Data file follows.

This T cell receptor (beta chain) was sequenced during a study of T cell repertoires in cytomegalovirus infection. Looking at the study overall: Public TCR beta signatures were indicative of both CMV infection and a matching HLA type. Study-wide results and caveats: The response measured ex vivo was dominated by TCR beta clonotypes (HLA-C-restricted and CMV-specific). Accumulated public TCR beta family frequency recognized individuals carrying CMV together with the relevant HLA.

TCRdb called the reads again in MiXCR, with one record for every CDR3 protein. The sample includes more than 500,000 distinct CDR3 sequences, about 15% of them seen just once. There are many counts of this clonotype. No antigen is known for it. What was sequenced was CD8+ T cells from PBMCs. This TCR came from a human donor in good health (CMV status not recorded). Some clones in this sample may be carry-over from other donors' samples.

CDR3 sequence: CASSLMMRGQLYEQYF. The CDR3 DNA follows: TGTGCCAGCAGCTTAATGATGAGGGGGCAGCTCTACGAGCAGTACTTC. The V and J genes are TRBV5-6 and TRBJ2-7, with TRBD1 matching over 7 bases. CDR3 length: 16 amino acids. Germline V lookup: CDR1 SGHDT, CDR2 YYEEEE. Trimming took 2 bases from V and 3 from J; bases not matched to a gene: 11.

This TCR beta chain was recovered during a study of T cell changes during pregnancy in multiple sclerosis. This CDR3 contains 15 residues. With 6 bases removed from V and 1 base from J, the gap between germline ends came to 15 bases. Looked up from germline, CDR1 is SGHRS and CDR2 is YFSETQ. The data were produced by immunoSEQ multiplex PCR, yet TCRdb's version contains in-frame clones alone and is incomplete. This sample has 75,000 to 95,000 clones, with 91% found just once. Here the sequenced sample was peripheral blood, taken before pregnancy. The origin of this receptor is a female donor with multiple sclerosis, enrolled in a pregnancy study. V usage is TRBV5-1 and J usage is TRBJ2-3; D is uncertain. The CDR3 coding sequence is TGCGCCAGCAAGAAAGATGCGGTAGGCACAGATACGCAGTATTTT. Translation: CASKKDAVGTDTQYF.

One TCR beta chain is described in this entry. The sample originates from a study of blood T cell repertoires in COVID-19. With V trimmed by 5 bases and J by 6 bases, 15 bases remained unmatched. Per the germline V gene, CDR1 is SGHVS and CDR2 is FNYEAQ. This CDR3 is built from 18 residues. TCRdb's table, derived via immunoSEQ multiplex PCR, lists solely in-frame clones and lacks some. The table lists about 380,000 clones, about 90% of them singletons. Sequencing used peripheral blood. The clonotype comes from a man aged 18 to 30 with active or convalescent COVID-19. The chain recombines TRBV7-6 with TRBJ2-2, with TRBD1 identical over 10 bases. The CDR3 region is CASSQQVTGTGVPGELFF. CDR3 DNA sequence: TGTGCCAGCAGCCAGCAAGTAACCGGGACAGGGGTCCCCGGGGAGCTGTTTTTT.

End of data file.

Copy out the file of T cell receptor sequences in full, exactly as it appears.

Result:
This T cell receptor (beta chain) was sequenced during a study of T cell repertoires in cytomegalovirus infection. Looking at the study overall: Public TCR beta signatures were indicative of both CMV infection and a matching HLA type. Study-wide results and caveats: The response measured ex vivo was dominated by TCR beta clonotypes (HLA-C-restricted and CMV-specific). Accumulated public TCR beta family frequency recognized individuals carrying CMV together with the relevant HLA.

TCRdb called the reads again in MiXCR, with one record for every CDR3 protein. The sample includes more than 500,000 distinct CDR3 sequences, about 15% of them seen just once. There are many counts of this clonotype. No antigen is known for it. What was sequenced was CD8+ T cells from PBMCs. This TCR came from a human donor in good health (CMV status not recorded). Some clones in this sample may be carry-over from other donors' samples.

CDR3 sequence: CASSLMMRGQLYEQYF. The CDR3 DNA follows: TGTGCCAGCAGCTTAATGATGAGGGGGCAGCTCTACGAGCAGTACTTC. The V and J genes are TRBV5-6 and TRBJ2-7, with TRBD1 matching over 7 bases. CDR3 length: 16 amino acids. Germline V lookup: CDR1 SGHDT, CDR2 YYEEEE. Trimming took 2 bases from V and 3 from J; bases not matched to a gene: 11.

This TCR beta chain was recovered during a study of T cell changes during pregnancy in multiple sclerosis. This CDR3 contains 15 residues. With 6 bases removed from V and 1 base from J, the gap between germline ends came to 15 bases. Looked up from germline, CDR1 is SGHRS and CDR2 is YFSETQ. The data were produced by immunoSEQ multiplex PCR, yet TCRdb's version contains in-frame clones alone and is incomplete. This sample has 75,000 to 95,000 clones, with 91% found just once. Here the sequenced sample was peripheral blood, taken before pregnancy. The origin of this receptor is a female donor with multiple sclerosis, enrolled in a pregnancy study. V usage is TRBV5-1 and J usage is TRBJ2-3; D is uncertain. The CDR3 coding sequence is TGCGCCAGCAAGAAAGATGCGGTAGGCACAGATACGCAGTATTTT. Translation: CASKKDAVGTDTQYF.

One TCR beta chain is described in this entry. The sample originates from a study of blood T cell repertoires in COVID-19. With V trimmed by 5 bases and J by 6 bases, 15 bases remained unmatched. Per the germline V gene, CDR1 is SGHVS and CDR2 is FNYEAQ. This CDR3 is built from 18 residues. TCRdb's table, derived via immunoSEQ multiplex PCR, lists solely in-frame clones and lacks some. The table lists about 380,000 clones, about 90% of them singletons. Sequencing used peripheral blood. The clonotype comes from a man aged 18 to 30 with active or convalescent COVID-19. The chain recombines TRBV7-6 with TRBJ2-2, with TRBD1 identical over 10 bases. The CDR3 region is CASSQQVTGTGVPGELFF. CDR3 DNA sequence: TGTGCCAGCAGCCAGCAAGTAACCGGGACAGGGGTCCCCGGGGAGCTGTTTTTT.